Reflecting on the significant anniversaries of major civil rights victories, Sherrilyn Ifill '87 gave a stirring speech exhorting graduating JD and LLM students to join her in "perfecting this democracy." Ifill, president and director-council of the NAACP Legal Defense and Education Fund, capped a festive celebration of academic achievement that included bagpipes and speeches by Dean Trevor Morrison, Board Chairman Anthony Welters '77, NYU President John Sexton, and graduands David Leapheart ’14 and Stephanie Chu LLM '14.
Morrison, addressing the first class to graduate under his deanship, discussed the role that the leaderships skills taught at NYU Law will play in the legal careers of the graduating students. Leadership is not simply a quality that comes with a particular job title or responsibility, Morrison said. Rather, “leadership is a choice. It’s about how you choose to act and what you choose to do.”
The best leaders that he has known, Morrison said, have known how to truly listen, have been willing to take risks and fail, and are always striving to do better. “A good leader is always dissatisfied,” said Morrison. “There is always a gap between what exists today and what could exist in the future.”
Leapheart is a prime example of such leadership, having earned his commission as a second lieutenant in the Marine Corps before entering law school. In his JD graduate address, Leapheart asked his fellow classmates to consider the rooms that they are leaving behind at NYU Law. Not, he said, the physical classrooms, but rather the way students and faculty interacted in those spaces.
Leapheart challenged his classmates, as they embark on their legal careers, to bring with them the intellectual curiosity, spirited debate, and mutual respect that pervades the spaces at NYU Law. “Think on this place often. And no matter what rooms you land in out there, infuse them with the spirit that defines NYU Law,” said Leapheart. “Can you imagine if we were as bold in the real world as we have been here?”
Chu, prior to coming to New York for her LLM degree, was admitted to the Supreme Court of Victoria and High Court of Australia, and practiced in banking and finance law. In her LLM graduate speech, she recalled the daunting task of her initial application to the program, and encouraged her classmates to reflect on their original purpose in pursuing a second legal degree, whether it was to build on existing legal experience, to understand the law from a different perspective, or develop expertise in a new area of law.
“Whatever our motivations, we are among the fortunate for whom the doors of higher education have opened,” said Chu “Let’s use the knowledge, confidence, and friendships from this year to refine, or redefine, our goals.”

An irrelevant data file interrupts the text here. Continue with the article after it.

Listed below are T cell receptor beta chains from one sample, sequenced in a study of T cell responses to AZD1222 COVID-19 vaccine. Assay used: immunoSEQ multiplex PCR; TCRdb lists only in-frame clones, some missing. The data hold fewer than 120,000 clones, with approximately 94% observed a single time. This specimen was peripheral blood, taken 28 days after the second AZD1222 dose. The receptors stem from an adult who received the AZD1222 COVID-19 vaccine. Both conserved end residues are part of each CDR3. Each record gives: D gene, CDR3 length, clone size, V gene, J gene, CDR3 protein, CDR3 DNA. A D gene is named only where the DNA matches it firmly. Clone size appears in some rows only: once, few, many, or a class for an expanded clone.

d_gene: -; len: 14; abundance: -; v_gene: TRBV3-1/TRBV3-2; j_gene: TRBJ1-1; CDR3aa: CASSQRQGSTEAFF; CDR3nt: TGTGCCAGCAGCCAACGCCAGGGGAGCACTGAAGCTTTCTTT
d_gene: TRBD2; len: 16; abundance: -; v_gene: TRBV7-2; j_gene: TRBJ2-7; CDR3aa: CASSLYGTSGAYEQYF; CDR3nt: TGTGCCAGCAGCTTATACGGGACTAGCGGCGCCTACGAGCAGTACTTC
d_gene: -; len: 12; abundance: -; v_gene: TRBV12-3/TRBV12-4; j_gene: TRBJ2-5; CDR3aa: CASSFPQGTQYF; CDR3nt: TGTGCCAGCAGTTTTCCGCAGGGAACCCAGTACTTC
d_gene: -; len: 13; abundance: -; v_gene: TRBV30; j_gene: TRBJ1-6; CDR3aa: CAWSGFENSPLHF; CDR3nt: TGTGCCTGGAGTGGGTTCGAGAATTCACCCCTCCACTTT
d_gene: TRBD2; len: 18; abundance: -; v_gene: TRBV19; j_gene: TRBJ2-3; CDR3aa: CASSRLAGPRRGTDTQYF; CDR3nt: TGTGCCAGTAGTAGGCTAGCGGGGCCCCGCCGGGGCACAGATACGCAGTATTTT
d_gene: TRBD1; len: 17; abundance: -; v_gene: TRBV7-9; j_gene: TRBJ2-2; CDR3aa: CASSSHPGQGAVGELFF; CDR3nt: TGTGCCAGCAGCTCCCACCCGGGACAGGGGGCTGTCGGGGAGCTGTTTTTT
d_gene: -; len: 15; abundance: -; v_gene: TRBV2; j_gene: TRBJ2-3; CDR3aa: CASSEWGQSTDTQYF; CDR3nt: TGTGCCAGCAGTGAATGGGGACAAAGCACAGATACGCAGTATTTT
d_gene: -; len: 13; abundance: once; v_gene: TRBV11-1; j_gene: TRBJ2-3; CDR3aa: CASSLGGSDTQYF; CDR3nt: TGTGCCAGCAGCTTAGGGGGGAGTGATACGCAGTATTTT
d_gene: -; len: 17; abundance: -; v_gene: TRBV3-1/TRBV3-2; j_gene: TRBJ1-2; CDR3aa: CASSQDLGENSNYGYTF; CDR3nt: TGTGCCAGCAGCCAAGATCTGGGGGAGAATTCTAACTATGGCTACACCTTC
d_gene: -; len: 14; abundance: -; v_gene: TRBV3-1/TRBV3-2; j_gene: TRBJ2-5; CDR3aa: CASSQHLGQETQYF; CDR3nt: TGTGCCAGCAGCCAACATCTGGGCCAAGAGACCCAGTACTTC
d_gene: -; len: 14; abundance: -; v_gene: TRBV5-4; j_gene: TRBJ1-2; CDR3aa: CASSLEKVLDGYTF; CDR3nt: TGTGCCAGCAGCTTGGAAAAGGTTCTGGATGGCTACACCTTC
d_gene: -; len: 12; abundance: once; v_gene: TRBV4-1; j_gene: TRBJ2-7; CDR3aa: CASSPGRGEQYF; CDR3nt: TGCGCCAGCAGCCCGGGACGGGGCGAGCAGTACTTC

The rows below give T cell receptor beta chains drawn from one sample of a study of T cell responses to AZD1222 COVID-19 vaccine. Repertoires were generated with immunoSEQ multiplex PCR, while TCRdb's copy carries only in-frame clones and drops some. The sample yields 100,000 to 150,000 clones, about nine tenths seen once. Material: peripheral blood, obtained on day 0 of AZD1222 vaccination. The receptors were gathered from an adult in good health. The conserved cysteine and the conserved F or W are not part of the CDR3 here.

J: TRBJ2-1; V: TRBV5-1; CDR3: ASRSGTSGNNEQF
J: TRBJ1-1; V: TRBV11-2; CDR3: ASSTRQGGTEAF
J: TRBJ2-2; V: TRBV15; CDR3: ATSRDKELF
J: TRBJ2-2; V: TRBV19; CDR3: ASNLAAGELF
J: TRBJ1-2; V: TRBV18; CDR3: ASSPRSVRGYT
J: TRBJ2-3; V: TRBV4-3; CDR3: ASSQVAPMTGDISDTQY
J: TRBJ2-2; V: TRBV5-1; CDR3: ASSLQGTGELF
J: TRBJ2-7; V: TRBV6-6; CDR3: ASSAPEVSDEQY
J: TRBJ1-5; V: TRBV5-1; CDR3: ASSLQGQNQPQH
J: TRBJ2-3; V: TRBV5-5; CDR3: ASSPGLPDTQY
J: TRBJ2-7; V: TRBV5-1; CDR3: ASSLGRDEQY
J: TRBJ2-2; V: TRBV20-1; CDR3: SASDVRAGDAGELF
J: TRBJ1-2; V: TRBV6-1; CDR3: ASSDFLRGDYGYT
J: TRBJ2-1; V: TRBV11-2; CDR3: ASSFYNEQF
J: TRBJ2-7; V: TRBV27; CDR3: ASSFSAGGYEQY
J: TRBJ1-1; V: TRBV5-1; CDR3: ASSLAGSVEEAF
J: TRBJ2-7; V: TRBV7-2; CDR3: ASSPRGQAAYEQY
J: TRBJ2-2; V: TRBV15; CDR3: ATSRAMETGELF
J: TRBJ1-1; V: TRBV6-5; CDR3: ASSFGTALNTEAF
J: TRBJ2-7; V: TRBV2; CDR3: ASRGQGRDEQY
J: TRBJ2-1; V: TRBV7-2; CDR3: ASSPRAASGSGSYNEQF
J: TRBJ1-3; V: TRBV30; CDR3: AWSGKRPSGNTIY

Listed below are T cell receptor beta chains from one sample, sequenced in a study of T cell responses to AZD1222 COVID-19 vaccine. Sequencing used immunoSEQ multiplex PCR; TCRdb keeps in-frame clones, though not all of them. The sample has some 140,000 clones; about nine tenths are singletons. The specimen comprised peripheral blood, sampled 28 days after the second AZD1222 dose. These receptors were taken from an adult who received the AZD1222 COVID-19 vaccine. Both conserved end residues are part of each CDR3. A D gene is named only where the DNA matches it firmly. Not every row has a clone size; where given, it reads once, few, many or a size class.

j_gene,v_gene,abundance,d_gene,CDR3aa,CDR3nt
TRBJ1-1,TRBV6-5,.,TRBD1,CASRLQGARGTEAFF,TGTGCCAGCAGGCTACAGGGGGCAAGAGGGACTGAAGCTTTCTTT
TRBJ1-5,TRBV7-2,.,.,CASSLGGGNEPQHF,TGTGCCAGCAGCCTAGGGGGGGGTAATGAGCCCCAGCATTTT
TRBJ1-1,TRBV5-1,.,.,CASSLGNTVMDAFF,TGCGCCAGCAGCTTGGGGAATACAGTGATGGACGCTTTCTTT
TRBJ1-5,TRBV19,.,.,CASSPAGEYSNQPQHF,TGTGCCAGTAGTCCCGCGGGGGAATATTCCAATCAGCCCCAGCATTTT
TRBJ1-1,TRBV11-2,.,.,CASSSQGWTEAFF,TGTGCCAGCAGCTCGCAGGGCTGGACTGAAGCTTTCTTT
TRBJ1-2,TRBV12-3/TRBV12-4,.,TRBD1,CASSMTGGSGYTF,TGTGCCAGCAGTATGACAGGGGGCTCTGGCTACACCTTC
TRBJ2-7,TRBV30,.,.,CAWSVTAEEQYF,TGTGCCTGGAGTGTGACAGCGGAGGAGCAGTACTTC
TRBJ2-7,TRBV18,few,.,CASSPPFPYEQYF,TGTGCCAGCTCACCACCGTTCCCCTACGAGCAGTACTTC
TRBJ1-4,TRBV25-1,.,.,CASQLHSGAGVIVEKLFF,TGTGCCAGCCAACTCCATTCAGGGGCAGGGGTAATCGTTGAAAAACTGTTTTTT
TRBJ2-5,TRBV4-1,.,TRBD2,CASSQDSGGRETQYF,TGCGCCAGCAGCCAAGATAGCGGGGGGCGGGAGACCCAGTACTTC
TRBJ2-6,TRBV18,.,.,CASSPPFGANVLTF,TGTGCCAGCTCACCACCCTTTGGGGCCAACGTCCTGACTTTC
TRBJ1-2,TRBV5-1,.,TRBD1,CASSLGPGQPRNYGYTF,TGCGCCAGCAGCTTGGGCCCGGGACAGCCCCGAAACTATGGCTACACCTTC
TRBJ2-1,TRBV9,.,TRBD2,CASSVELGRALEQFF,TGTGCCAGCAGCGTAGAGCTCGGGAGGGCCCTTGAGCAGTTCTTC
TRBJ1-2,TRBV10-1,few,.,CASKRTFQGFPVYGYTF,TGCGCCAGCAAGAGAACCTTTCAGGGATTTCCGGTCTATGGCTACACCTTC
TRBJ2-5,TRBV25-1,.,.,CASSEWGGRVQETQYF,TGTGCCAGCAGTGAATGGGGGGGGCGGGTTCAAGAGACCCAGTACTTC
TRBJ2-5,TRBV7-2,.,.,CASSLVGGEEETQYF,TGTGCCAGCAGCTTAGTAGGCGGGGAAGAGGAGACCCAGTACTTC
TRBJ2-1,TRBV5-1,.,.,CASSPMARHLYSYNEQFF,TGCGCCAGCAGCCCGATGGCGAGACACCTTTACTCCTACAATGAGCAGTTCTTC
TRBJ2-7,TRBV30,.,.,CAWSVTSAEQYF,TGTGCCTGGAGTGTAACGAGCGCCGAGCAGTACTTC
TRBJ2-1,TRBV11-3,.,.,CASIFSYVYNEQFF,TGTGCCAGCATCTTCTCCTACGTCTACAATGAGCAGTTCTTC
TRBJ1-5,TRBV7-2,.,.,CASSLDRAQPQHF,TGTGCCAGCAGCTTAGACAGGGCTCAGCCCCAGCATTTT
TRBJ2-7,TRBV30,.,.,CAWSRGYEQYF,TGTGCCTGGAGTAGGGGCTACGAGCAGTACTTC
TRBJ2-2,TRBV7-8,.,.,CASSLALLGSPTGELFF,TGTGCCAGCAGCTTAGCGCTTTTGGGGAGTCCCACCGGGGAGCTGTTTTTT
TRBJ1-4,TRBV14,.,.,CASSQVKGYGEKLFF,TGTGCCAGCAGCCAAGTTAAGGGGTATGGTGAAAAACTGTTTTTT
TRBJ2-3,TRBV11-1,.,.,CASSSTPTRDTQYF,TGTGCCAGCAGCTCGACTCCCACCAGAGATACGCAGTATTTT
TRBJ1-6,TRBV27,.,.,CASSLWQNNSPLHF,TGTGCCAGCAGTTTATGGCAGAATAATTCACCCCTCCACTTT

Ifill, the final and keynote speaker, gave a rousing address that urged every lawyer to find a way to be a civil rights lawyer no matter their chosen career paths.
She noted that 2014 is a year filled with historical significance and anniversaries, including the 50th anniversary of the civil rights act, the 50th anniversary of Freedom Summer, and the 60th anniversary of Brown v. Board of Education. "What that means for us sitting here today, in all of our diversity, in all of our cosmopolitan sophistication, what that means is that this country as you and I have been privileged to know it, is less than 60 years old,” Ifill said.
America is still “relatively new at this thing called equality,” Ifill said, and there is immense ground to cover in terms of improving civil rights, from securing voting rights, to addressing mass incarceration, to closing the ever-increasing income gap. Therefore, Ifill said to the graduating class: "I cannot release from your obligation to engage in the work of perfecting this democracy."
“You are called to be a civil rights lawyer. Because civil rights work is the work of democracy maintenance. It is not work to be done only by black lawyers, or women lawyers or gay lawyers or even those of use who have committed ourselves to this practice full time,” Ifill said. “It is every lawyer’s obligation to engage in the hard, but necessary work of democracy maintenance.”
For the women graduating, Ifill also had a particular message: "Women, I shouldn’t have to address special remarks to you, but I feel compelled to do so…. I advise against listening to advice on how to “do” womanhood," Ifill said, whether that advice is to "lean in," "thrive," "be confident," or any number of the other imperatives addressed towards woman. "Just do you," she said. "You’re a woman. You’re going to be criticized no matter what course you take."
But Ifill asked all of the graduates, men and women, JDs and LLMs, to join her in the work of building and maintaining democracy. “My hope for all of you today is that you will become my partners – my colleagues in civil rights work. That you will infuse your practice in whatever field it might be, with the ethic of equality and of opportunity,” Ifill said. “That you will join that overflowing roster of NYU Law graduates who are recognized for their innovation, commitment, and leadership in making this great, but flawed democracy, better.”
Watch Ifill's speech (18 min.):
Posted May 23, 2014